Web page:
From the order of events in Saxo's chronicle, this took place in c. 1132. It appears that Sverker was only recognized by the various provinces of the kingdom. Norwegian sources speak of several separate actions taken by the elite of Västergötland in the 1130s, indicating a high degree of separatism; the jarl of Västergötland, Karl of Edsvära, settled the Norwegian-Geatish border with King Harald Gille in 1135 and is termed "king" in a source. The same goes for the provinces around Lake Mälaren. Bishop Henrik of Sigtuna was expelled from Sweden and fell at the side of Magnus in the Battle of Fotevik in 1134. Sverker was acknowledged in the Mälaren provinces by 1135, when he received the Danish pretender Oluf Haraldsen, whom he supported in his quest for power in Skåne. At least by the 1140s the authority of Sverker was acknowledged in the loosely structured kingdom; the basis of his power was the central plain of Östergötland with the church of Kaga, Alvastra Abbey and Vreta Abbey as religious supporting sites.
Sverker took care to anchor his legitimacy through his marriage policy. According to the hostile account of Saxo Grammaticus, "Niels married Ulvhild from Norway... Sverker asked for her love. Shortly afterwards, he clandestinely brought her from her husband and made her marry him"; the outrageous behaviour of Sverker may be explained by the background of Ulvhild. After the death of Ulvhild he married the widow of his old enemy Magnus the Strong, the Polish princess Richeza in an effort to bring over the last adherents of Magnus to his side; the marriage gave him control over Richeza's daughter Sophia of Minsk, engaged with the future king Valdemar the Great of Denmark in 1154, married him after Sverker's death. Sverker based much of his royal authority on his patronage of the Church; the Cistercians were called in on the initiative of Queen Ulvhild and founded a number of abbeys: Alvastra in Östergötland, Varnhem in Västergötland, Nydala in Småland. The king strove to achieve Swedish ecclesiastic autonomy.
The papal delegate Nicholas Breakspear toured Scandinavia in 1152 and was received by Sverker with great honours. During a meeting in Linköping, the installation of Peter's pence for Sweden was decided. However, the plans of installing a Swedish archbishopric were stalled, according to Saxo since "the Swedes and Geats could not agree what town and person was worthy of the dignity". Therefore, Nicholas Breakspear "refused the quarreling parts this honour and did not endow these still religiously ignorant barbarians the highest clerical dignity"; when he on visited Denmark, Breakspear promised the Archbishop of Lund the primacy over any future Archbishop of Sweden. This was confirmed when Breakspear became pope under the name Hadrianus IV. An archbishopric was only installed in 1164 in the reign of Sverker's son Charles VII. Swedish relations with the Russian principalities had been good for the past century or more, but in the reign of Sverker there was a turn towards enmity. According to a Russian chronicle, the newly founded Republic of Novgorod had its first confrontation with Sweden at this time, breaking a century-long peace, guaranteed by marriages between the ruling families.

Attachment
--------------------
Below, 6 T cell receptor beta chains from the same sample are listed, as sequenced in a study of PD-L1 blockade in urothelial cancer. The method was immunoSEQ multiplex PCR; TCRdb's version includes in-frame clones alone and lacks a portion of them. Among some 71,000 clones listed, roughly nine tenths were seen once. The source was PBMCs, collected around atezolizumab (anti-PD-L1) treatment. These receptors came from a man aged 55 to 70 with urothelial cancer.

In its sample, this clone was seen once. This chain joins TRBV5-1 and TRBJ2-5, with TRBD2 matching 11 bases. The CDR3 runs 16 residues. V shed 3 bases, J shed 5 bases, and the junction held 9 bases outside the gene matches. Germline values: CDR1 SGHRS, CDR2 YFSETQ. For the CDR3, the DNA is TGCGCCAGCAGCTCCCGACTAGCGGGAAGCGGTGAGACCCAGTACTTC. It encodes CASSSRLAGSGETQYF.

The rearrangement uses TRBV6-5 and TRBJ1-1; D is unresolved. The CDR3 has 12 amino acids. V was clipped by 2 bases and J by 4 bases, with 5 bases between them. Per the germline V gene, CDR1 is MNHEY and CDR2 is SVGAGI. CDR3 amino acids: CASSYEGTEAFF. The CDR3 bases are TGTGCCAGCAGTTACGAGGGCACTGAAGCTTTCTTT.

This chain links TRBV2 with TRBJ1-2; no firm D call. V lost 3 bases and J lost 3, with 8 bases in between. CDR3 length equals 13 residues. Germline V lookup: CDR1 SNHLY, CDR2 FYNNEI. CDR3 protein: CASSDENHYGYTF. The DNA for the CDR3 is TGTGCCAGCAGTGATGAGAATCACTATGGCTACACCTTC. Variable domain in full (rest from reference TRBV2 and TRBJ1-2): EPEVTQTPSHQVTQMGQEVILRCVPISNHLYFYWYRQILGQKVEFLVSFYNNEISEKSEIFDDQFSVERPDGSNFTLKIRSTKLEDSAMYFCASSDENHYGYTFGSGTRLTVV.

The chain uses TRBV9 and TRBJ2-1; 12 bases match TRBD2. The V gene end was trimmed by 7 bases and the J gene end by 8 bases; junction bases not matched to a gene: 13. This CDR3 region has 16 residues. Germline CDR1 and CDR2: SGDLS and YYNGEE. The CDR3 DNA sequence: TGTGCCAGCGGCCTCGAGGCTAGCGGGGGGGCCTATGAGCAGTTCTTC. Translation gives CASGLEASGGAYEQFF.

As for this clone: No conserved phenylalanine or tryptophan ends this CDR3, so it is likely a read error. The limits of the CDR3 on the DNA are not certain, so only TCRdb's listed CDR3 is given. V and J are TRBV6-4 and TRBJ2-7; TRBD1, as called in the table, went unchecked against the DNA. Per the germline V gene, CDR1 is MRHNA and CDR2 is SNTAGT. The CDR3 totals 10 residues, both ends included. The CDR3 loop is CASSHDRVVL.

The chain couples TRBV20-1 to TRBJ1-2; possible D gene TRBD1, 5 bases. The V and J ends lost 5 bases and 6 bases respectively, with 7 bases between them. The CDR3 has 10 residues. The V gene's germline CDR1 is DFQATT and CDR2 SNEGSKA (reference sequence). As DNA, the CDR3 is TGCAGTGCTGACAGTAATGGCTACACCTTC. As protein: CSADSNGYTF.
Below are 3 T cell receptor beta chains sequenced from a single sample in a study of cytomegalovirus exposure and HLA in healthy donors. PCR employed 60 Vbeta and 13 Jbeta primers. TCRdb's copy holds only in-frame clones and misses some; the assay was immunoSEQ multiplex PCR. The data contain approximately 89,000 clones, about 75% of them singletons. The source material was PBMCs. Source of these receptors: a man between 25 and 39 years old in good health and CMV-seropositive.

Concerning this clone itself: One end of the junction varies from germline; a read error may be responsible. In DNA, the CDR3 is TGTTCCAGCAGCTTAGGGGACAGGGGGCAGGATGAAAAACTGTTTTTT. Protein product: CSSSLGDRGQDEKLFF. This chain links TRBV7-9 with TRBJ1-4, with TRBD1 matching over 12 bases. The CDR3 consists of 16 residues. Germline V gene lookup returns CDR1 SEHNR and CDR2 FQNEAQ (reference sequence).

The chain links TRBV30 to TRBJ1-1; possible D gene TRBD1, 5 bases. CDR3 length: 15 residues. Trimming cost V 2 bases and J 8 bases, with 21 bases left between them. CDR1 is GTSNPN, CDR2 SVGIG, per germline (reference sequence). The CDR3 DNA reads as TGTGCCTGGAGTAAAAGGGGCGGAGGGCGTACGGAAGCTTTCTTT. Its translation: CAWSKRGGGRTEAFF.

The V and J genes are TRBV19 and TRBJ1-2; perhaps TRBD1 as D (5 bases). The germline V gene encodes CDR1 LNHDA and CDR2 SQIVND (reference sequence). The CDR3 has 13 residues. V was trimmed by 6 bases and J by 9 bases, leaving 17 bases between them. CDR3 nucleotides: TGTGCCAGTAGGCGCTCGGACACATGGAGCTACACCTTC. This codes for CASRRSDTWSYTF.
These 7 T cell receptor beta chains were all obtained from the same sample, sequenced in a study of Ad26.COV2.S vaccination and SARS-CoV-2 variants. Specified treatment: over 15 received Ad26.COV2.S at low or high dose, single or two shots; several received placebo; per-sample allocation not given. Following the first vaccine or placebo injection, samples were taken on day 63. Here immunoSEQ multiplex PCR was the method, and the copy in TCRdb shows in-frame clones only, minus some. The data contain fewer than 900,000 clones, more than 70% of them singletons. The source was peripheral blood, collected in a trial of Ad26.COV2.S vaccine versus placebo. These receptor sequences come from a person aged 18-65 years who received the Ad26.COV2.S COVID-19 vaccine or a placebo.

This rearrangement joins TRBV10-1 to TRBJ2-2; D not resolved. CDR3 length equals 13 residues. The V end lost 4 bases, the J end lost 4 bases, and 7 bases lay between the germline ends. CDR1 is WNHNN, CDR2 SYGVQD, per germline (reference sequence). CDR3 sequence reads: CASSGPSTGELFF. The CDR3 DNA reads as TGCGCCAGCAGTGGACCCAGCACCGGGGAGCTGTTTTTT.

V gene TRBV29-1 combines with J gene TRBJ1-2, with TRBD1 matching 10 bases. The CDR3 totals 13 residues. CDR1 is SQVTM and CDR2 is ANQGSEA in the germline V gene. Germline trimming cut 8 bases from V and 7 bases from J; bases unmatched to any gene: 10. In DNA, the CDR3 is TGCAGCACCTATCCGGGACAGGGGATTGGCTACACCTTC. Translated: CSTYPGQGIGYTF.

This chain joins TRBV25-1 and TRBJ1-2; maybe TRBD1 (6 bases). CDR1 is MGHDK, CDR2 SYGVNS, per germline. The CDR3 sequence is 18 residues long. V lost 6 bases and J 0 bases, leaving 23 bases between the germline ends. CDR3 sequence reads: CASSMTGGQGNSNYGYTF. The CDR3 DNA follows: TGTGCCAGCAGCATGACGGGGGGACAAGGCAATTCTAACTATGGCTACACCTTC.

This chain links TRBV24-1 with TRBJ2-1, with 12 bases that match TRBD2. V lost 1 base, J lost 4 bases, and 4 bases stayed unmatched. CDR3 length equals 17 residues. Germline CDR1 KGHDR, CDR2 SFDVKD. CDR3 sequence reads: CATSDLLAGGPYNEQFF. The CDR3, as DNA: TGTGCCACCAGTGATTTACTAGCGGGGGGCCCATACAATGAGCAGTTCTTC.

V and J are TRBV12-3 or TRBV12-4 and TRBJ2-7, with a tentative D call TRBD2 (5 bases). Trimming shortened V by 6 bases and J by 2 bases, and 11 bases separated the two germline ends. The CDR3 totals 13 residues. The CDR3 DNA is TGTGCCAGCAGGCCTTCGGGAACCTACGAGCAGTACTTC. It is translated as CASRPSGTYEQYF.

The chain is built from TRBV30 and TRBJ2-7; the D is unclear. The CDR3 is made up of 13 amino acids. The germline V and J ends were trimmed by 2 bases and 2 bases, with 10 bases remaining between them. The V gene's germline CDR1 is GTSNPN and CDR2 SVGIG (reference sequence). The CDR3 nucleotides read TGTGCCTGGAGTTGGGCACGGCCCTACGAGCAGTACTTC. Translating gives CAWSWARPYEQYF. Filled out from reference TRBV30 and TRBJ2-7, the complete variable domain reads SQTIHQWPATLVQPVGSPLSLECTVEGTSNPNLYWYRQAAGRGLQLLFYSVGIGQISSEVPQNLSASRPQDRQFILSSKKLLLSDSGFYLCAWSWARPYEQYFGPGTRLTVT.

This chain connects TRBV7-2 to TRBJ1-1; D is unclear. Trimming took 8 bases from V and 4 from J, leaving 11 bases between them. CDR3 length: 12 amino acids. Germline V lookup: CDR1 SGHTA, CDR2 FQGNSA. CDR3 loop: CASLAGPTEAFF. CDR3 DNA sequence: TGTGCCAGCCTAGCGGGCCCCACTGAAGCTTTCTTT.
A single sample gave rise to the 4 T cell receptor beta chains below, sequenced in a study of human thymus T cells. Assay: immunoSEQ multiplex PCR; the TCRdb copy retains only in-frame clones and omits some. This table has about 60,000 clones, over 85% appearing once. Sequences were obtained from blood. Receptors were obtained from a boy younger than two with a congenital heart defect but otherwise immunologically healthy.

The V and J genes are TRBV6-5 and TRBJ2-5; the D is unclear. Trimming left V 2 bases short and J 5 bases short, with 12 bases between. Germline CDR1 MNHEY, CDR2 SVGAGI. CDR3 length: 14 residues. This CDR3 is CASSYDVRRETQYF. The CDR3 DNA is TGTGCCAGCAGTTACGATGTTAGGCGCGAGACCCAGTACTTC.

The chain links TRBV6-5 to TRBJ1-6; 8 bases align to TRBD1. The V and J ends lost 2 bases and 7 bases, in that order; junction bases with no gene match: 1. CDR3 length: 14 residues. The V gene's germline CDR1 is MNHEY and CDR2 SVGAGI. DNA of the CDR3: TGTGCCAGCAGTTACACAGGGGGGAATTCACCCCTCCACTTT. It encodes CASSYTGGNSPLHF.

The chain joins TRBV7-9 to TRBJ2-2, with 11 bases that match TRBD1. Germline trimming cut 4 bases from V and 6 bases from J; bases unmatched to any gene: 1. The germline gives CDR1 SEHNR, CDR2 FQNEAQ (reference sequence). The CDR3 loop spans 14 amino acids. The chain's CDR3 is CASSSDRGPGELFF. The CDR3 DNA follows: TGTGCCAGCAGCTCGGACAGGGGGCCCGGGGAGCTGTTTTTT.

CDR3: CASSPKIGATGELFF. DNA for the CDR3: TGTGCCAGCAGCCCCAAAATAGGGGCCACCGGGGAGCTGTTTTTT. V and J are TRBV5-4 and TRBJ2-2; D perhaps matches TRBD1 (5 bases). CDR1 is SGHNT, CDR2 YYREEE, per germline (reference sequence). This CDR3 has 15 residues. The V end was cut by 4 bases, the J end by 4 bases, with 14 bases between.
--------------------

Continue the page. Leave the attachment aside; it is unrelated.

The Swedish "knyaz" and bishop arrived in the Finnish Gulf with 60 boats in 1142, made an abortive attack on a fleet of traders. The further circumstances of the expedition are lacking. A more serious confrontation took place in another direction in the 1150s. Sverker received the Danish co-ruler Canute V when the latter was in trouble at home; this support was a threat to Canute's rival, Sweyn III of Denmark. Moreover, Sverker's son John abducted two noblewomen in Halland in Denmark "in order to satisfy his lust", although his father and the people forced him to return the ladies. Nicholas Breakspear tried in vain to dissuade King Sweyn from invading Sweden, since "the land was difficult for waging warfare and the people were poor, so there was no advantage to seek there." However, Sweyn believed it was the right moment to strike, since Prince John had been slain by the peasantry at a Thing and, as a result, a conflict arose between them and Sverker. Moreover, Sverker was by now an old man with little taste for war.
King Sweyn proceeded to
Hilt was a collective group of Vancouver musicians referred to as a side project of the group Skinny Puppy. The group comprised Alan Nelson, a seminal member of many local Vancouver rock and punk groups, on vocals, with cEvin Key and D. R. Goettel on instruments. Named The Flu, the group was assembled whenever cEvin and Dwayne lived temporarily in Toronto while away from touring/recording with Skinny Puppy, they released a few cassettes in Europe, composed of material, much a precursor to Hilt. In 1989, Key and Goettel's label Nettwerk made a bet with the group that they could not produce and record an album for a low budget, reputedly $15,000, they accepted, the result is the lo-fi debut Call the Ambulance. An EP followed in 1991, entitled Orange Pony, with the follow-up LP Journey to the Center Of the Bowl. During the years of 1992-1995, Key and Goettel focused on Skinny Puppy. After the untimely ends of both Skinny Puppy and Goettel, Key continued recording his many side projects, which included Hilt.
Sessions with Al Nelson continued with three songs recorded as a result. Al Nelson died from complications due to diabetes on January 23, 2000. Key lamented: "Al was the nicest and most real person I have known, he had a sense of humour. He was talented, he was dedicated to his friends, his heart was beautiful. He will be missed." In 2003, Key released The Worst Of the Flu, an odds-and-ends collection of unreleased and alternate tracks by Hilt and the Flu recorded from 1985-1990. Another recording, Minoot Bowl Dropped the Ball, featuring material of a similar ilk to Worst of the Flu, was released in 2007. According to Key seven LPs worth of material were recorded in the above time period, may see the light of day in the future; the Flu, 1987, EP Patsy: A Collection Of Absolute Insanity, 1988, LP Get Stuck, 1989, single Call the Ambulance, 1989, LP Stoneman, 1990, single Orange Pony, 1991, EP Journey to the Center Of the Bowl, 1991, LP The Worst Of the Flu, 2003, LP Minoot Bowl Dropped the Ball, 2007, LP